Screened as part of NZIFF 2002
Divine Intervention is an unlikely comedy set in the West Bank and in Suleiman’s hometown of Nazareth, Israel. The melancholic, baby-faced auteur plays E.S., an enigmatic hipster from Jerusalem whose father is dying, and whose fiancée (played by Palestinian journalist Manal Khader) lives across the border in Ramallah; her movements are restricted, so they meet regularly at a checkpoint between them. From this slender plot, Suleiman hangs a series of virtuoso gags like clothes flapping on a line stretched across Nazareth’s narrow alleys – encapsulating the absurdity and rage-filled fantasies that underpin contemporary Palestinian existence.
Is being funny, for Suleiman, a political strategy? ‘Not at all,’ the 42-year-old director says. ‘In fact, as soon as you become strategic, you lose the gag. It’s all a question of tempo and choreography.’ He adds, ‘I sucked from the street life of Nazareth a kind of ghetto humor.’
Eighty thousand people living within two square kilometers, rampant unemployment, and a general ambience of claustrophobia and impotence, he says, give rise to a desperate irony. ‘Unlike the Palestinians living in the West Bank, those in Israel today are occupied, not militarily but psychologically,’ he explains. ‘There’s a total disintegration of any form of social communication or harmony among them. I see the burlesque in it – someone else would say it’s tragic…’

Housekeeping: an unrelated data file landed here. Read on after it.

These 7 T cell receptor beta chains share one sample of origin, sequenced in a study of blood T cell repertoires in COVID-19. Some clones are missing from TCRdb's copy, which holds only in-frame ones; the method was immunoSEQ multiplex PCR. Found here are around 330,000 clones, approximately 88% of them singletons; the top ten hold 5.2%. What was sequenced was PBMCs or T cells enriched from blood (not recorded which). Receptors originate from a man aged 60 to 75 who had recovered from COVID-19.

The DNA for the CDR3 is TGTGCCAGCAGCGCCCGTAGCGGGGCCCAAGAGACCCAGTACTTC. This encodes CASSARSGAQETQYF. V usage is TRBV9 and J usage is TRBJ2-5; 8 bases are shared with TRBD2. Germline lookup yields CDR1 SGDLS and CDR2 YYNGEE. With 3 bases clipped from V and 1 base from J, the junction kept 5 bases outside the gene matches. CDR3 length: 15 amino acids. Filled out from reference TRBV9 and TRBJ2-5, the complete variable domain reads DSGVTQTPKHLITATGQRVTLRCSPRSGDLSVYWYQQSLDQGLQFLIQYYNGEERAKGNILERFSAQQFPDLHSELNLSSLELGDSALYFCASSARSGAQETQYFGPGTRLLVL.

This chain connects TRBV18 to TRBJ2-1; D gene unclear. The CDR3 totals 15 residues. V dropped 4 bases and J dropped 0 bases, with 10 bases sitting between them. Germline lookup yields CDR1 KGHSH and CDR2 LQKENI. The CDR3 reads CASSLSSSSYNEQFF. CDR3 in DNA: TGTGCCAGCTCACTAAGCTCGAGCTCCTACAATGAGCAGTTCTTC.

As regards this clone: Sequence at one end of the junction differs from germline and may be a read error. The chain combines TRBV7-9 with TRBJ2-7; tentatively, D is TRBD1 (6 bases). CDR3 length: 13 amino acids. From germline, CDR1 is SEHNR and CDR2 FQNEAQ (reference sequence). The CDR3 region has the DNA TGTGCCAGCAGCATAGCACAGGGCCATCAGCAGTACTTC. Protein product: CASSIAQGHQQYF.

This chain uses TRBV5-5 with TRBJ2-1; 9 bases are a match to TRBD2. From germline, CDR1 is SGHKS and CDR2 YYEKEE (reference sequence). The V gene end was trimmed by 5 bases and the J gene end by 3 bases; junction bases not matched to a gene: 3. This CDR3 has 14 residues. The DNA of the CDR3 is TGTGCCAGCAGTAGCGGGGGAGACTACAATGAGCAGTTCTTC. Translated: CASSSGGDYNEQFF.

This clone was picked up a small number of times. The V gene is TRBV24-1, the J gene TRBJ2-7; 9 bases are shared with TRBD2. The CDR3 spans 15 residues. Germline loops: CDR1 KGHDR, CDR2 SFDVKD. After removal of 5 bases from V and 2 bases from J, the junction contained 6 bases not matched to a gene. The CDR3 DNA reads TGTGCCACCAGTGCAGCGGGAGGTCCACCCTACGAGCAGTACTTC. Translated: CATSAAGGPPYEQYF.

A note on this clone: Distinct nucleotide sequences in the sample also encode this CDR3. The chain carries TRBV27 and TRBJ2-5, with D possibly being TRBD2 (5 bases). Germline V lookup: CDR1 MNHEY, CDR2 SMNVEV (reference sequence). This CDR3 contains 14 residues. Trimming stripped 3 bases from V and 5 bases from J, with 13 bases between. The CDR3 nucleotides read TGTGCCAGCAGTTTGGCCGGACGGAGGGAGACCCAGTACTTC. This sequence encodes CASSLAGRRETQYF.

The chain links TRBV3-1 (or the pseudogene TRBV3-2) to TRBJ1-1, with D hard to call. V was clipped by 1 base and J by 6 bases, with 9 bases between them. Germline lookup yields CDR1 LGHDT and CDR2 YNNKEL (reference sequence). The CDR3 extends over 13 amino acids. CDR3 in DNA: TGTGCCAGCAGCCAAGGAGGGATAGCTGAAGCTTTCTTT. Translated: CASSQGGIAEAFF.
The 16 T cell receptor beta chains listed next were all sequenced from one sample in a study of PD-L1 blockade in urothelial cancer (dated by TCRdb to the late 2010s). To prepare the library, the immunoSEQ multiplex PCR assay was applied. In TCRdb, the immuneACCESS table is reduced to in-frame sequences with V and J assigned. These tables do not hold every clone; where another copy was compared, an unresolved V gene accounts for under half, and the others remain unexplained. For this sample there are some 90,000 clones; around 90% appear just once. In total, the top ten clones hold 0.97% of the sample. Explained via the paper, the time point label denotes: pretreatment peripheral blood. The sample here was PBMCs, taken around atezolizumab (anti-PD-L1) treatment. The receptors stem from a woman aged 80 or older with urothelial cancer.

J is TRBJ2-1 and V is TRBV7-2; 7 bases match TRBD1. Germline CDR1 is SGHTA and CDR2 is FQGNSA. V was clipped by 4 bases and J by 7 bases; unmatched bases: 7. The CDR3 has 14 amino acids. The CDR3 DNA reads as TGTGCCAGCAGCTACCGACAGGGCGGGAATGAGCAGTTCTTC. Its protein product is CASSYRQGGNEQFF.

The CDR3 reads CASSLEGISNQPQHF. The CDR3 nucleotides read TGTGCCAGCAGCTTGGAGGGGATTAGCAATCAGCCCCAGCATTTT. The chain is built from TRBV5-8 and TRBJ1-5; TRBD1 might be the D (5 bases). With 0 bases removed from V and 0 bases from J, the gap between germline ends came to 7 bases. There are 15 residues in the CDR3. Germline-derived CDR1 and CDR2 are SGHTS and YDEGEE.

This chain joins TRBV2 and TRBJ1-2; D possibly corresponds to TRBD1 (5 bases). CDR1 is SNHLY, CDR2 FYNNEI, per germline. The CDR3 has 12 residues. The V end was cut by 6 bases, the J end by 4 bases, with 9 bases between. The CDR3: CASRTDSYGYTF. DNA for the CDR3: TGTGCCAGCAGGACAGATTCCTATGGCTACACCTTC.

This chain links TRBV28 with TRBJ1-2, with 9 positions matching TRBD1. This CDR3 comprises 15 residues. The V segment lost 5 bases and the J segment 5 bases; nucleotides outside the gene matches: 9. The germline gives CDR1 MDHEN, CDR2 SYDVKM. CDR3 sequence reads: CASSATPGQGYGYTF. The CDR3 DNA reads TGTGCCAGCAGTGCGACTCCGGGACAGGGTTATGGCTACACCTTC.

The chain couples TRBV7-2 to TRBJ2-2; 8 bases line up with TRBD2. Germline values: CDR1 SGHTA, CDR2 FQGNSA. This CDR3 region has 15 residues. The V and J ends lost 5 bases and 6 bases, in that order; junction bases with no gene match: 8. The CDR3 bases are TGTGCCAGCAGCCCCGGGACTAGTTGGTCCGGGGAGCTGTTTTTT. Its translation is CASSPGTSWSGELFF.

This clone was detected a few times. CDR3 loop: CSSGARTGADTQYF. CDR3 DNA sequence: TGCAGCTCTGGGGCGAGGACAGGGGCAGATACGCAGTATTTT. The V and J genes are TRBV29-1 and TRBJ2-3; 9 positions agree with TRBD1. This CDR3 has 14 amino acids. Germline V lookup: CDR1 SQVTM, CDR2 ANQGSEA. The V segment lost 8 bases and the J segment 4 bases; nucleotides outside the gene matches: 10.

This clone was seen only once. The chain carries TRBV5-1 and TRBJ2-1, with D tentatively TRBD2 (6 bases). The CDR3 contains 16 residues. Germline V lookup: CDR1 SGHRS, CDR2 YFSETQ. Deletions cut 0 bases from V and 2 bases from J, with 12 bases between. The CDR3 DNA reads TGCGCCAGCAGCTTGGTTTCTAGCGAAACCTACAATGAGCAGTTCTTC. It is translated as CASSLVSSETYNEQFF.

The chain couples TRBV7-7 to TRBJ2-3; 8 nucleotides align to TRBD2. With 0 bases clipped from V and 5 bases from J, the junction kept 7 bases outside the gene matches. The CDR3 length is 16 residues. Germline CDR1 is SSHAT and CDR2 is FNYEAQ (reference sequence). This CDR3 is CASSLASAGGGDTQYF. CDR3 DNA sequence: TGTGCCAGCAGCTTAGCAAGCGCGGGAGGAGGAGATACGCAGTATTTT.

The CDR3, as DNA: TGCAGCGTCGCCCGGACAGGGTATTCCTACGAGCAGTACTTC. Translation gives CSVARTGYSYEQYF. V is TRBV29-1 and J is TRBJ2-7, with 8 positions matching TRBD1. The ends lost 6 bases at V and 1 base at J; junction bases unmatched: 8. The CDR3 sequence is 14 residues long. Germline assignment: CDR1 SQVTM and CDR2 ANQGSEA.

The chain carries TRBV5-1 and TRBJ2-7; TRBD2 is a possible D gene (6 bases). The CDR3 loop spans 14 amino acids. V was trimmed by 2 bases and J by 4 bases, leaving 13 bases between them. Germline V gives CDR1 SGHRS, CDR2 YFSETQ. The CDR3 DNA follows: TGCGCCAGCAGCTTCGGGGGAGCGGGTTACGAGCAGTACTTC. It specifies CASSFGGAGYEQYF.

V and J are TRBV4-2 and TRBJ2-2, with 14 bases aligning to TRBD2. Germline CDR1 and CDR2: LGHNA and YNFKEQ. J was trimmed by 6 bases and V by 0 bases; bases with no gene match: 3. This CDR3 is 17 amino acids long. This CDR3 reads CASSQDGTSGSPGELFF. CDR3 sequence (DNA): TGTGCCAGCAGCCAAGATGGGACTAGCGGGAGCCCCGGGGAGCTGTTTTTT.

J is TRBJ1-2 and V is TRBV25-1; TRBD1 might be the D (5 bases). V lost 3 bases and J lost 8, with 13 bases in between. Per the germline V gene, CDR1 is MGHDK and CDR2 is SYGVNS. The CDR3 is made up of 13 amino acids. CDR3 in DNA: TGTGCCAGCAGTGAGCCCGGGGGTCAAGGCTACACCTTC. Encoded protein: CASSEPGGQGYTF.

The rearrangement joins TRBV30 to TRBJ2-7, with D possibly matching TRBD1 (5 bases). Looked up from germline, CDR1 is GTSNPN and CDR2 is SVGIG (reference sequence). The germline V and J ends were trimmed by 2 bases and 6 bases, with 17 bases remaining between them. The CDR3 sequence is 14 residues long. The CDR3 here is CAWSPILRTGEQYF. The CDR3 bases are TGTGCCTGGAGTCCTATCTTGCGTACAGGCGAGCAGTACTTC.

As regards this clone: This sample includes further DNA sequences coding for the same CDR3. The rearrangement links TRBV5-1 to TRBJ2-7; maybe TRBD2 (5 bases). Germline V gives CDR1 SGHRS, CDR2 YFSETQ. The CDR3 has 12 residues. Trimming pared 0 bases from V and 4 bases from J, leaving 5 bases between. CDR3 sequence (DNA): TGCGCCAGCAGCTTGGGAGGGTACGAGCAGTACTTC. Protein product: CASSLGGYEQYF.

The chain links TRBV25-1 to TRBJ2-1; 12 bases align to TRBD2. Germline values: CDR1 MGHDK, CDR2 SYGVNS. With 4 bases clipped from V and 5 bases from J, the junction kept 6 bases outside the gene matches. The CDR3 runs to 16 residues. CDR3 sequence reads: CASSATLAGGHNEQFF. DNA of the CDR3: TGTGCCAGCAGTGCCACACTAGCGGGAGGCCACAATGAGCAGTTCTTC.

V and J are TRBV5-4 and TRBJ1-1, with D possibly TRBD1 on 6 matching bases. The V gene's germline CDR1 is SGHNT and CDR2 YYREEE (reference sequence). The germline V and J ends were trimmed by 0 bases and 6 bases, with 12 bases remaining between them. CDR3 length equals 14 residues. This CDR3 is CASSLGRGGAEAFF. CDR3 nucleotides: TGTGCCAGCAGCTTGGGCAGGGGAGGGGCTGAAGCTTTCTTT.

‘Perhaps my having so few reference points from the history of cinema makes my work close to silent film,’ says the director, who now lives in Paris. ‘I started to know the films of Keaton and Tati after Chronicle [Sulieman’s first feature], because people told me about them. And then, my films are just an expression of who I am – a little distant, a little alienated, very sad. And at the same time, very humorous. Very Jewish, really.’
Suleiman finished the script of Divine Intervention two years ago – then the West Bank exploded. The film shoot on location in Bethlehem, with an Israeli-Palestinian crew, was interrupted when combatants started firing around them. Suleiman considers himself a pacifist, but his film’s most disturbing sequences involve fantasies of extreme anti-Israeli violence perpetrated by his character. What’s a filmmaker to do when the turbulence of day-to-day reality catches up with his imagination? Suleiman says, ‘Well, think of me not as just a spokesperson, but also as a case for analysis.’ — Elia Sulieman interviewed by Leslie Camhi, Village Voice